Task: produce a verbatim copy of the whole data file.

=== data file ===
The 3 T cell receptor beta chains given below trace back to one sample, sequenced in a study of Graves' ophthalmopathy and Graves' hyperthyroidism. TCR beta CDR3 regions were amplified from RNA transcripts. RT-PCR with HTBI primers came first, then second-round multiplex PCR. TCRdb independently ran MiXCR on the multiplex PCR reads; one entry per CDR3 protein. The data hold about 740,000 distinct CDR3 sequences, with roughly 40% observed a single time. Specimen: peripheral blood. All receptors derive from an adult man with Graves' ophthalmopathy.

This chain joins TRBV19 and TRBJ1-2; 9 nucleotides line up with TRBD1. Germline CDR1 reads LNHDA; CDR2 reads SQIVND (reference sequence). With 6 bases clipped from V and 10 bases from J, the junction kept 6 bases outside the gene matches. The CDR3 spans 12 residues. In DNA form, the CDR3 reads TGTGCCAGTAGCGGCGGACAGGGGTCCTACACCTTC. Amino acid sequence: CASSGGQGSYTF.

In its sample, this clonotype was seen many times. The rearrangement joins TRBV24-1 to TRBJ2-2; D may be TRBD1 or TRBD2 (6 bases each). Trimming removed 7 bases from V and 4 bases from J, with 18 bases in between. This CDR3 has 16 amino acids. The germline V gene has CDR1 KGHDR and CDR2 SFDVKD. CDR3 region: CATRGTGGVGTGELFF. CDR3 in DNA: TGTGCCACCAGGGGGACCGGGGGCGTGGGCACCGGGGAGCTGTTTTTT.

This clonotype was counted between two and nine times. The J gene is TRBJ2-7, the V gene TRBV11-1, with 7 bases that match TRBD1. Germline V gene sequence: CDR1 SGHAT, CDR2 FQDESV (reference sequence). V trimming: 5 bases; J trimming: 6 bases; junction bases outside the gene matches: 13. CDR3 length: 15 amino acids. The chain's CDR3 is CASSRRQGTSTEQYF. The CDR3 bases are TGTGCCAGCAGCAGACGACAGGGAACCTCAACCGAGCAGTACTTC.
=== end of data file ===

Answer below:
The 3 T cell receptor beta chains given below trace back to one sample, sequenced in a study of Graves' ophthalmopathy and Graves' hyperthyroidism. TCR beta CDR3 regions were amplified from RNA transcripts. RT-PCR with HTBI primers came first, then second-round multiplex PCR. TCRdb independently ran MiXCR on the multiplex PCR reads; one entry per CDR3 protein. The data hold about 740,000 distinct CDR3 sequences, with roughly 40% observed a single time. Specimen: peripheral blood. All receptors derive from an adult man with Graves' ophthalmopathy.

This chain joins TRBV19 and TRBJ1-2; 9 nucleotides line up with TRBD1. Germline CDR1 reads LNHDA; CDR2 reads SQIVND (reference sequence). With 6 bases clipped from V and 10 bases from J, the junction kept 6 bases outside the gene matches. The CDR3 spans 12 residues. In DNA form, the CDR3 reads TGTGCCAGTAGCGGCGGACAGGGGTCCTACACCTTC. Amino acid sequence: CASSGGQGSYTF.

In its sample, this clonotype was seen many times. The rearrangement joins TRBV24-1 to TRBJ2-2; D may be TRBD1 or TRBD2 (6 bases each). Trimming removed 7 bases from V and 4 bases from J, with 18 bases in between. This CDR3 has 16 amino acids. The germline V gene has CDR1 KGHDR and CDR2 SFDVKD. CDR3 region: CATRGTGGVGTGELFF. CDR3 in DNA: TGTGCCACCAGGGGGACCGGGGGCGTGGGCACCGGGGAGCTGTTTTTT.

This clonotype was counted between two and nine times. The J gene is TRBJ2-7, the V gene TRBV11-1, with 7 bases that match TRBD1. Germline V gene sequence: CDR1 SGHAT, CDR2 FQDESV (reference sequence). V trimming: 5 bases; J trimming: 6 bases; junction bases outside the gene matches: 13. CDR3 length: 15 amino acids. The chain's CDR3 is CASSRRQGTSTEQYF. The CDR3 bases are TGTGCCAGCAGCAGACGACAGGGAACCTCAACCGAGCAGTACTTC.